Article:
Table 1

Exercise training principles

PrincipleCriteria for this reviewExample
Specificity: Training adaptations are specific to the
system or muscles trained with exercise
Appropriate population targeted and intervention given
based on primary outcome
Aerobic exercise such as brisk walking is more appropriate
for an intervention aimed at increasing cardiovascular
fitness than strength training
Progression: Over time, the body adapts to exercise.
For continued improvement, the volume or intensity
must be increased
Stated exercise programme was progressive and
outlined training progression
A walking intervention 2×/week at 60% of maximum
heart rate for 30 min, adds 5 min/week over 6 weeks
Overload: For an intervention to improve fitness,
it must be greater than what the individual is already doing
Rationale provided that programme was of sufficient
intensity/exercise prescribed relative to baseline
fitness
An individual currently cycles 30 min 2×/week; the
exercise intervention must be of greater volume to see a
significant improvement in fitness
Initial values: Improvements in the outcome of
interest will be greatest in those with lower
initial values
Selected population with low level of primary outcome
measure and/or baseline physical activity levels
Those with lowest levels of fitness have greatest room
for improvement. A sample with high fatigue levels will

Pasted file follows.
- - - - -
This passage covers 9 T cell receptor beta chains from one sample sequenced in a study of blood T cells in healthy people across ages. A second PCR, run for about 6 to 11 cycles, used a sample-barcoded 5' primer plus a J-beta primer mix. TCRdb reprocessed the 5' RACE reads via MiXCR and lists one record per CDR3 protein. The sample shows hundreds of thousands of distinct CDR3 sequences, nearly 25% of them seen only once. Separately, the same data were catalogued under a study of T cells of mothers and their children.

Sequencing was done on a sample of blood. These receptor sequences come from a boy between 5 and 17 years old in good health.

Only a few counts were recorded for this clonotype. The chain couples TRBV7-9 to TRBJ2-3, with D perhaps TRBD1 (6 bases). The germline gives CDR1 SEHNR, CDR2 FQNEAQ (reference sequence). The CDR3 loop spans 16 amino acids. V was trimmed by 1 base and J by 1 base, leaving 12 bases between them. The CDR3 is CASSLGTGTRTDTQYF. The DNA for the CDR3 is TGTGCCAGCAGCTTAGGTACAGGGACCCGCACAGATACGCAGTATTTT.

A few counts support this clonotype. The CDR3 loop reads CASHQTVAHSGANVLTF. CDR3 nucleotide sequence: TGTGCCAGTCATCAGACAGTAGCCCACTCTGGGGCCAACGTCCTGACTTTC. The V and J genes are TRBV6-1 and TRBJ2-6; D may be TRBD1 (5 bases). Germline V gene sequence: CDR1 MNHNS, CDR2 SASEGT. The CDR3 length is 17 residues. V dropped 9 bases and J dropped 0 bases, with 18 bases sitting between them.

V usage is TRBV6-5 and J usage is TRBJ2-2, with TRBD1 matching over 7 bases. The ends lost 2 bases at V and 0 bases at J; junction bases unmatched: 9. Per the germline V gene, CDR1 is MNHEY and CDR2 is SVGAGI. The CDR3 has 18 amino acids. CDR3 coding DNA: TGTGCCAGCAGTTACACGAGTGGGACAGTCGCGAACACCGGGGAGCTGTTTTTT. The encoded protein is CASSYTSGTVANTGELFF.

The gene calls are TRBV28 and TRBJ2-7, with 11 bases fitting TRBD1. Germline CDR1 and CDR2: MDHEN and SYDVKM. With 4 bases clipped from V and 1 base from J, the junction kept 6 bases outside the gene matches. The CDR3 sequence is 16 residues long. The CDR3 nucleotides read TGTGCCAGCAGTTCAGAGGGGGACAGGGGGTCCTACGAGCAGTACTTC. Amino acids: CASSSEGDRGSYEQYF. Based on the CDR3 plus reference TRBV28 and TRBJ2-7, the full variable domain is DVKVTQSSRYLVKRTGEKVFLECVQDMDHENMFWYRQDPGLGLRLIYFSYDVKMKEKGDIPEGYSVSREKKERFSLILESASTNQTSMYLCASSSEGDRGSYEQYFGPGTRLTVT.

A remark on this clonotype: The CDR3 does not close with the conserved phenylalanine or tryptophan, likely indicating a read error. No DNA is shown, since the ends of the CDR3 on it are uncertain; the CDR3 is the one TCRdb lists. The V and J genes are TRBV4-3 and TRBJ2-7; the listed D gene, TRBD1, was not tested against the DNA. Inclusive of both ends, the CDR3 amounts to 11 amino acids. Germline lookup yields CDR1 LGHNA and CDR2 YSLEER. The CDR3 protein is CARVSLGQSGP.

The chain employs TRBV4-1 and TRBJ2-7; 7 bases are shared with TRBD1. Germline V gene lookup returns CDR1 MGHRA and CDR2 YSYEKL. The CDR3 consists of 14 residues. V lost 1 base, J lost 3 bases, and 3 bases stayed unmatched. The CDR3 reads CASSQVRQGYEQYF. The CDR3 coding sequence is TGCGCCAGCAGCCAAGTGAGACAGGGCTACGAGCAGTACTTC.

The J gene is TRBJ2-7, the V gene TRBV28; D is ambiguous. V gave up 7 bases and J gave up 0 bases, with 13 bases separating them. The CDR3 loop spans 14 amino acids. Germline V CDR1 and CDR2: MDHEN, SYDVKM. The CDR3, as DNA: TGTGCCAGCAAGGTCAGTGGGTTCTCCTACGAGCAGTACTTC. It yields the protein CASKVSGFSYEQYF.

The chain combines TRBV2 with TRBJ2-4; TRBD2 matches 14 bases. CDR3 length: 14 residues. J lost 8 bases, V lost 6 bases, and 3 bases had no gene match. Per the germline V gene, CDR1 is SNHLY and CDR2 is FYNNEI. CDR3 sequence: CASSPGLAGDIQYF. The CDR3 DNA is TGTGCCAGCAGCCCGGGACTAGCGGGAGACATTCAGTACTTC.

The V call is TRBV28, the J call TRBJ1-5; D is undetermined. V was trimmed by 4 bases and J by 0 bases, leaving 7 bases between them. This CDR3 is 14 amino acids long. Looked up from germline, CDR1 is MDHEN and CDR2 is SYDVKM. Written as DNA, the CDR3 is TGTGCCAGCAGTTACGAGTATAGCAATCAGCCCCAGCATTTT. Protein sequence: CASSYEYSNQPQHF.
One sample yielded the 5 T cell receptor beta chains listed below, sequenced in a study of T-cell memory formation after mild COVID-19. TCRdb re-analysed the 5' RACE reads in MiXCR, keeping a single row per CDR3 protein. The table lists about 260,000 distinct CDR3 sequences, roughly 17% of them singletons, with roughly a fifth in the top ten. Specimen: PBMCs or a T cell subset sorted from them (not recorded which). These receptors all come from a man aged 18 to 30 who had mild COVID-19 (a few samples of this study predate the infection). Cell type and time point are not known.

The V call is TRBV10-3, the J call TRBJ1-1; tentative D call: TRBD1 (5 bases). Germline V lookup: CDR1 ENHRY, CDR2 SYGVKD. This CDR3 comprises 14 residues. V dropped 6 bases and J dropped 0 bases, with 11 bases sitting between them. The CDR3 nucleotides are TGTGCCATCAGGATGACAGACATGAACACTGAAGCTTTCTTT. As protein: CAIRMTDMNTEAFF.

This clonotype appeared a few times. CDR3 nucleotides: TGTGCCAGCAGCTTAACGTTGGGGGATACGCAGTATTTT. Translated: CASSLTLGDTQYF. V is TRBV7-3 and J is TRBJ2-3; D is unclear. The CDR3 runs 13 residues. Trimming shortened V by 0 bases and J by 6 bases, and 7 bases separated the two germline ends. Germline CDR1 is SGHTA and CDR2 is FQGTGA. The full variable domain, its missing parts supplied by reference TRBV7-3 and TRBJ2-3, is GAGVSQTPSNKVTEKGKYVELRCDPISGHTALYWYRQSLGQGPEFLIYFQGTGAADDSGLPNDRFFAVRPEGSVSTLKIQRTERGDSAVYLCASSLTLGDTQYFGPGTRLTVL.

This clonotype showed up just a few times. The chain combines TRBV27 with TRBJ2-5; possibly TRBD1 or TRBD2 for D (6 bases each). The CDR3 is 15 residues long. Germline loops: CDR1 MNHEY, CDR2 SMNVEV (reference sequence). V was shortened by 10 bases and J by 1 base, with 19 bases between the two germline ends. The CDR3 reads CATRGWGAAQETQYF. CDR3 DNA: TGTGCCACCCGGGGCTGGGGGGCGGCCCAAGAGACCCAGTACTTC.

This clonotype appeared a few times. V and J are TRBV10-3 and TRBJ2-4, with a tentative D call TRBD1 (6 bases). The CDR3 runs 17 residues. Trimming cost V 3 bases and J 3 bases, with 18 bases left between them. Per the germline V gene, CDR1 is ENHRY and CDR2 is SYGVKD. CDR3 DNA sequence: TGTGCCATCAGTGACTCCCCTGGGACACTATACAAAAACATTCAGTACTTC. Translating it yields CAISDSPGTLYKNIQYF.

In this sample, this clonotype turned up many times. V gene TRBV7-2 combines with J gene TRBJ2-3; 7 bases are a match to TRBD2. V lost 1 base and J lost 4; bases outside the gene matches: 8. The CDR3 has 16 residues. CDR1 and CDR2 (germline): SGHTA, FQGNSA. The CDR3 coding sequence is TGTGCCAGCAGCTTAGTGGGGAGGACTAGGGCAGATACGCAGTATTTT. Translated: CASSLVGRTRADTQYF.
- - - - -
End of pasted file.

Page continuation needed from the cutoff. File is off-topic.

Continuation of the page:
be more likely to see a significant change than a sample with low baseline fatigue
Reversibility: Once a training stimulus is removed,
fitness levels will eventually return to baseline
Performed follow-up assessment on participants who
decreased or stopped exercise training after conclusion
of intervention
'Use it or lose it'. Strength gains achieved over 1 year
of resistance exercise may completely reverse within a
number of months of inactivity
Diminishing returns: The expected degree of
improvement in fitness decreases as individuals
become fit, thereby increasing the effort required for
further improvements
Performed follow-up assessment of primary outcomes
on participants who continued to exercise after
conclusion of intervention
Non-exercisers who begin an exercise programme are
likely to experience large initial gains, but the magnitude
of change will decrease over time. Also known as the
'ceiling effect'